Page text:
DeVries’ recent work on Cape Wickham Links on King Island, Tasmania, Australia, is evidence of Whitten’s declaration. The project made its debut in 2016 at No. 24 on Golf Digest’s World’s 100 Greatest Courses.

“Golf should be fun, isn’t that why we play?” DeVries asks. “If someone says they had fun playing a course I designed that is the highest compliment I can receive. At Cape Wickham, the weather is quite variable and the wind can really blow at times, so it was paramount that we employed very wide fairways to accommodate golfers of all skill levels.” 

The design at Cape Wickham accommodates with significant amounts of short turf surrounding them and providing multiple shot and club options (putt, pitch, chip and run, flop, hybrid bump and run, etc.) for recovery play when golfers miss the green. 

“The fun greens and fairway width enables playability in all conditions for everyone, yet strategy dictates certain angles to certain pins for optimal scoring – this challenges the best players to think their way around the golf course while permitting the average player to have fun playing all kinds of different shots,” DeVries said.

He worked with consultant and co-designer Darius Oliver to create a classic minimalist design that flows through spectacular dune areas and along the coastline of the Bass Strait. All 18 holes provide views of the ocean with eight holes running along the coast and offering some of the most spectacular golf views in the world. The view of the Cape Wickham Lighthouse next to the course draws comparisons to the view at Ireland’s Old Head.

The spectacular coastline at Cape Wickham is in fact so dramatic that it could have easily overshadowed the golf. It made the routing of the golf course the most important aspect of the design, and DeVries and Co. did not disappoint.

“Good routings have a rhythm to them that creates an ebb and flow to the round, with stretches of strong holes interspersed with some easier ones, lending balance to a course and psychologically challenging golfers to stay on task,” DeVries said. “It could be argued that the best golfing ground is away from the coast but we utilized that to full effect starting on the coast, going inland, back to the coast, inland, and finishing on the coast with a climactic hole along the beach.”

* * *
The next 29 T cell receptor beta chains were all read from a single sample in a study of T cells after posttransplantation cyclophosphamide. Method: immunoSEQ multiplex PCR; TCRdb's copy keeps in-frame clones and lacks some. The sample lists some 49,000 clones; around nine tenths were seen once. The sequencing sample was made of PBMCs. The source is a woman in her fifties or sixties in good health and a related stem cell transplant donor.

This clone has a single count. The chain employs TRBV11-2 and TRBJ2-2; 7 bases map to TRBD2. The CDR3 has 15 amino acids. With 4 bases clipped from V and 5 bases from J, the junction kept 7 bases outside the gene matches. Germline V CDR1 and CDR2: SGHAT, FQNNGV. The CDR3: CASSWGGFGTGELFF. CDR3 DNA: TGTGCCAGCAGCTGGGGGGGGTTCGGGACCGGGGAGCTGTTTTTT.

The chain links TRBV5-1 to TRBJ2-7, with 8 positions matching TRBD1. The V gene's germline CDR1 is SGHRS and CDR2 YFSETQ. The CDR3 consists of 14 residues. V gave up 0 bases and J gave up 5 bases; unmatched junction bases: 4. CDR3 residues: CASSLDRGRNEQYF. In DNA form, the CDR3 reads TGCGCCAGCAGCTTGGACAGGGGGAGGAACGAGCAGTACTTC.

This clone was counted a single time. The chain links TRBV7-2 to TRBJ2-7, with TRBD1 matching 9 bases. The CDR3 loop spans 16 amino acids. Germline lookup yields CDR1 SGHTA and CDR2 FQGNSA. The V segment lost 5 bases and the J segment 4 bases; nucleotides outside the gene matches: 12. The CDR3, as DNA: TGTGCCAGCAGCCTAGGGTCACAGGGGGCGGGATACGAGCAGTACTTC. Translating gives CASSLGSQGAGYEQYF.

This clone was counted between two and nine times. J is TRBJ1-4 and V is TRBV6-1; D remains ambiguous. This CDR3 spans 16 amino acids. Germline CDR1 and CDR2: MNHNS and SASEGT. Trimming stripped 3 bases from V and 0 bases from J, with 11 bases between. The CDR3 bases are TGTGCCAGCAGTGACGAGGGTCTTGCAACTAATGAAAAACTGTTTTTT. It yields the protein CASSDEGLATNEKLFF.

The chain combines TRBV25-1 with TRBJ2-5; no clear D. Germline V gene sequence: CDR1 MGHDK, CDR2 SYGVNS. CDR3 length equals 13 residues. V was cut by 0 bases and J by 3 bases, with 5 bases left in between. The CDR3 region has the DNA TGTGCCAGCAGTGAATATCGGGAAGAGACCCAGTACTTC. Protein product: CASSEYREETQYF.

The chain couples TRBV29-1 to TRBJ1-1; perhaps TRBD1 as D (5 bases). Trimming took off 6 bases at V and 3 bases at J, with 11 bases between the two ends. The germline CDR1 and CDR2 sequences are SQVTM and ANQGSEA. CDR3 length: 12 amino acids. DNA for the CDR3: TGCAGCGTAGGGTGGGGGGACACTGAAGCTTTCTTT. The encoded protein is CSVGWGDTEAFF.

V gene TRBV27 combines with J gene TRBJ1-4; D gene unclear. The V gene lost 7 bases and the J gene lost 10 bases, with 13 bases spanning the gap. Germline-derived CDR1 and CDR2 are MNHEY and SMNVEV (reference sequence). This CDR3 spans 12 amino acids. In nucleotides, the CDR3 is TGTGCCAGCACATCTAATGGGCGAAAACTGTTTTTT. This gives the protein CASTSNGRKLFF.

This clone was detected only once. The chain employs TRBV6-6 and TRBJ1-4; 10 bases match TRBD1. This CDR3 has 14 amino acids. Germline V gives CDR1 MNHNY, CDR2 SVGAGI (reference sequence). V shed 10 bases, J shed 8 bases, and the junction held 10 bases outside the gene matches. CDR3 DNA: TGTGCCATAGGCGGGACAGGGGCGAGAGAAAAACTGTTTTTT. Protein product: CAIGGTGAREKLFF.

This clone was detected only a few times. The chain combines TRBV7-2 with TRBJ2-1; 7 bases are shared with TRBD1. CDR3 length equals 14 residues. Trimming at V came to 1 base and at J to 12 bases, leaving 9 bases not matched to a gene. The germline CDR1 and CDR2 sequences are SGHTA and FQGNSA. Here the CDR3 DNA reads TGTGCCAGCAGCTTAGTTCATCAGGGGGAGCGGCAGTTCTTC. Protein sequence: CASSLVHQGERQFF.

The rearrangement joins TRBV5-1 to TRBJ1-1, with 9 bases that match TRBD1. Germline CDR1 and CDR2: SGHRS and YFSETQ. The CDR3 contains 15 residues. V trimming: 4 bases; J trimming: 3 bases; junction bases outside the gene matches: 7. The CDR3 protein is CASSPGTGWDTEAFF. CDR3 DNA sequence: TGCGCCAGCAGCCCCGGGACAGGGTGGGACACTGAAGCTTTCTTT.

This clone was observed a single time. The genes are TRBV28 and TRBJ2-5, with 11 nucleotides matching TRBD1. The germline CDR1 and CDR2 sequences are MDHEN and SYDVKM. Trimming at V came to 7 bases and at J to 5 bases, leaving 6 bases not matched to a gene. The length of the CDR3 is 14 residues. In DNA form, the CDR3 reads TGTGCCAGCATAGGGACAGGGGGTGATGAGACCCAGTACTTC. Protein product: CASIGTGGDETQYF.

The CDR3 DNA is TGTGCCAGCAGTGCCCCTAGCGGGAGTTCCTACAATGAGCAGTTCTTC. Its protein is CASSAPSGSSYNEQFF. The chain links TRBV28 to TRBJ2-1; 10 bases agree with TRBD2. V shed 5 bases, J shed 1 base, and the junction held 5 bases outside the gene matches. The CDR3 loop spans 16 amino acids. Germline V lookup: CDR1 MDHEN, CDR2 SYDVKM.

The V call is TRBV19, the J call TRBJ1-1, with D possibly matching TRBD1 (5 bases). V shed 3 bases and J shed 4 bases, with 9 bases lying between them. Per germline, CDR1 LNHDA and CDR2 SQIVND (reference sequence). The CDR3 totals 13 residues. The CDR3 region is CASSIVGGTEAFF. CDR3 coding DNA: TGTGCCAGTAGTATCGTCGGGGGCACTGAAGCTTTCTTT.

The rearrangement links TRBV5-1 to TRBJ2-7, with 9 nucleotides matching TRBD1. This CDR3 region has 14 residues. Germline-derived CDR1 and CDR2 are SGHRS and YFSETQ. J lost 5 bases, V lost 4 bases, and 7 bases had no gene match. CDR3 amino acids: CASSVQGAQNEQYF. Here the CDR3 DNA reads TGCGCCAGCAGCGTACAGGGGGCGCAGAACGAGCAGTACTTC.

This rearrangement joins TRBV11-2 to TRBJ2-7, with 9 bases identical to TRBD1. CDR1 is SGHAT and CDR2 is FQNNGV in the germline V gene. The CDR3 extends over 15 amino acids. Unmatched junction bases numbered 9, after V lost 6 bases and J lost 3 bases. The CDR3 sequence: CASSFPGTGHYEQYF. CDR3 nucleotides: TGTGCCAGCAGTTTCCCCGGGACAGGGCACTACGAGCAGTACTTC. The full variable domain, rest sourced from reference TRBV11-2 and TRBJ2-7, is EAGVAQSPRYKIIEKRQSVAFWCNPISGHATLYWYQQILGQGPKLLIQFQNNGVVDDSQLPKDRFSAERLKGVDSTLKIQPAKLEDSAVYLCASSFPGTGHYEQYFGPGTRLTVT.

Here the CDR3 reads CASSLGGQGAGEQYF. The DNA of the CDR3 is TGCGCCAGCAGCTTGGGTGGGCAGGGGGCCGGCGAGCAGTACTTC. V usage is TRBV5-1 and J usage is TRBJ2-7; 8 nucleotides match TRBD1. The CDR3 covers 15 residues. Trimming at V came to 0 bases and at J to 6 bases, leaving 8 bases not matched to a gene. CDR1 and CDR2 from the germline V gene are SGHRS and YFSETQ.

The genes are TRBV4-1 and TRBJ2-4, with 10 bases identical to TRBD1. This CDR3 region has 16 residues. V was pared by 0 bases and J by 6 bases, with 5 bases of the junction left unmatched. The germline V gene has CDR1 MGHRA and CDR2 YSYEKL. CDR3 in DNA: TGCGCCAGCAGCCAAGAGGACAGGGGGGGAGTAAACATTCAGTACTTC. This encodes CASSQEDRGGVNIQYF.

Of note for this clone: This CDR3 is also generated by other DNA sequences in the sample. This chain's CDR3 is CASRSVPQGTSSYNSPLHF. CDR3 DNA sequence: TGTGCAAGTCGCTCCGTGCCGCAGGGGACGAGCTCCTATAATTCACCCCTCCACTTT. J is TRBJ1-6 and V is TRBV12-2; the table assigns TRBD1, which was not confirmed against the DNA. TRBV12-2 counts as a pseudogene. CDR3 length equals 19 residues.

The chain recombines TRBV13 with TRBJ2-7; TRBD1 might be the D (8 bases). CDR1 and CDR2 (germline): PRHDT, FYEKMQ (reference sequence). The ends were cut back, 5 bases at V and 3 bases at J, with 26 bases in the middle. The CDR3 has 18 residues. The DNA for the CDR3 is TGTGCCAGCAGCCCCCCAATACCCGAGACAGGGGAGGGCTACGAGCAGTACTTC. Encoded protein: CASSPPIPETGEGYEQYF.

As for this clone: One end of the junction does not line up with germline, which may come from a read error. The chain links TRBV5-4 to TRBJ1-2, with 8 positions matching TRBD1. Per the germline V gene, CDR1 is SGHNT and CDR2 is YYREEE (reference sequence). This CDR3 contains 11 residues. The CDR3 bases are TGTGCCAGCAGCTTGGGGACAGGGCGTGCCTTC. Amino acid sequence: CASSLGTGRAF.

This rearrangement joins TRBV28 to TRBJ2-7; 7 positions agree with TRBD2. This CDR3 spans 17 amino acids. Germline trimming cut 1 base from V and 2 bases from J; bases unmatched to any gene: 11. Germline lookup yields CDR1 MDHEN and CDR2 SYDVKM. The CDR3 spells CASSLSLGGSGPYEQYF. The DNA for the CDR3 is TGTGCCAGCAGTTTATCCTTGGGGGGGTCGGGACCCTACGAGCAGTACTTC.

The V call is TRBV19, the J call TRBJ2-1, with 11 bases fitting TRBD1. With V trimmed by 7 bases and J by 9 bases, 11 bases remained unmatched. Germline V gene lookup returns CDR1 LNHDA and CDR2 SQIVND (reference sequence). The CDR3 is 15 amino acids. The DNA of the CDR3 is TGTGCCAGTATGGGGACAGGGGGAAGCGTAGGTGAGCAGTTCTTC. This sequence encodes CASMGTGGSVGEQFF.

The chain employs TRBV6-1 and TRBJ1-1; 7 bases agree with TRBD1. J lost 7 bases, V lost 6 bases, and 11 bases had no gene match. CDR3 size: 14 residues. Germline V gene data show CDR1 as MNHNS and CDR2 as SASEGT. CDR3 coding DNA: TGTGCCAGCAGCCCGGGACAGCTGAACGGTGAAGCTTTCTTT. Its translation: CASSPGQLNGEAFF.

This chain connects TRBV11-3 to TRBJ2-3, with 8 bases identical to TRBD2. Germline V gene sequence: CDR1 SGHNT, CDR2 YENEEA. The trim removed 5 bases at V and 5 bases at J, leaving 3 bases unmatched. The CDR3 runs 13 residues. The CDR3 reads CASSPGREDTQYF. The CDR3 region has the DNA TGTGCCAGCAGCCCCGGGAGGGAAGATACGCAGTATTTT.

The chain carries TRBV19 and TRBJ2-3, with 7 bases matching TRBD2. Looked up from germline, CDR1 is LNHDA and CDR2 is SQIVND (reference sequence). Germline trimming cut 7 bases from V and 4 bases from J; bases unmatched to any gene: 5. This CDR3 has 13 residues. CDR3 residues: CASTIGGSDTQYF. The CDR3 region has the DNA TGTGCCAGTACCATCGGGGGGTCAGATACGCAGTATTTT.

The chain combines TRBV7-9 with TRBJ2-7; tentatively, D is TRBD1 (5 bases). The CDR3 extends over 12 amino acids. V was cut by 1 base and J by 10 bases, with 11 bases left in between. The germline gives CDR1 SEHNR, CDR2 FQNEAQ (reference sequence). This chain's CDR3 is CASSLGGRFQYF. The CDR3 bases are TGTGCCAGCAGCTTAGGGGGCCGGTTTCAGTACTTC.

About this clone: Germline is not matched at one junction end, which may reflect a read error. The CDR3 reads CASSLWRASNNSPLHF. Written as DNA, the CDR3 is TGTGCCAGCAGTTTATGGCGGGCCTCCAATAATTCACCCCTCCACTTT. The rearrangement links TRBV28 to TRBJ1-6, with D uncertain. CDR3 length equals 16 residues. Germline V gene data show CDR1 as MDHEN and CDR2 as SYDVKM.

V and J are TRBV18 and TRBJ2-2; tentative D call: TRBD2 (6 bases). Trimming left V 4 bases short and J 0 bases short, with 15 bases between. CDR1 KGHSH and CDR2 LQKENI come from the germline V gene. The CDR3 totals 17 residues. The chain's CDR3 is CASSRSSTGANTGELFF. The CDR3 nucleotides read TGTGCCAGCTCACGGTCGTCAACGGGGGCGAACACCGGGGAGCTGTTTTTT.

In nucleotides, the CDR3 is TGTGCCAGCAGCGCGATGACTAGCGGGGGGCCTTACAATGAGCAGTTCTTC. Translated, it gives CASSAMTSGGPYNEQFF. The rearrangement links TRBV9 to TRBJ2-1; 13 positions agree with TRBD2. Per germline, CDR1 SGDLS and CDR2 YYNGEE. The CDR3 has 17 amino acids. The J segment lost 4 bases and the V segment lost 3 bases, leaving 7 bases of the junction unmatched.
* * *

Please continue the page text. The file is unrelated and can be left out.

Whitten clearly agreed and eloquently penned in the 100 Greatest article that the routing at Cape Wickham is “heart-pounding, starting along rocks and crashing surf, moving inland but not out of the wind, returning to ocean edge at the downhill 10th, pitch-shot 11th and drivable par-4 12th, then wandering into dunes before a crescendo closing hole curving along Victoria Cove beach, which is in play at low tides.”

As for DeVries’ work on restoration projects, he leans on his expert knowledge of MacKenzie, Ross, Tillinghast, Raynor and other classic designers. It has helped him recently with wonderful restoration projects in the New York region at Sunningdale and Siwanoy.

“Siwanoy and Sunningdale have good ground, great original architects, and engaging memberships,” DeVries said.  “Like many older clubs, they had lost some of their original design intentions through typical changes like tree planting, shrinking greens, irrigation, and well-intentioned but possibly ill-advised renovations, usually in the form of “modernizing” the course.”

DeVries was able to bring back the original intent of these classic courses by removing trees, expanding greens, remodeling tees, bunkers and fairway lines and upgrading irrigation to provide the strategy and fun shot-making that are the hallmarks of these courses from the early 20th century. DeVries feels those qualities are truly never out of style and, as a result, both are wonderful, fun courses to play every day.  

With more than 35 years in the golf business, including growing up near and working on the renowned MacKenzie classic Crystal Downs in northern Michigan, DeVries has developed an impressive hands-on approach to creating minimalist designs, including shaping his own greens and bunkers, working with owners and construction teams to develop environmentally sensitive golf courses, and paying attention to the details with a “less is more” attitude of designing courses that fully integrate with the landscape. 

His award-winning projects include the previously mentioned Cape Wickham, as well as Kingsley Club (#21), and Greywalls (#77) on Golfweek’s Top 100 Modern Courses in the USA.

His classic course restoration projects include Meadow Club (Alister MacKenzie), Siwanoy County Club (Donald Ross), Sunningdale County Club (Raynor, Travis, Tillinghast), St. Charles CC in Winnipeg, Manitoba (Ross/MacKenzie), Pelham Country Club (Devereux Emmet), and Jockey Club in Buenos Aires, Argentina (MacKenzie).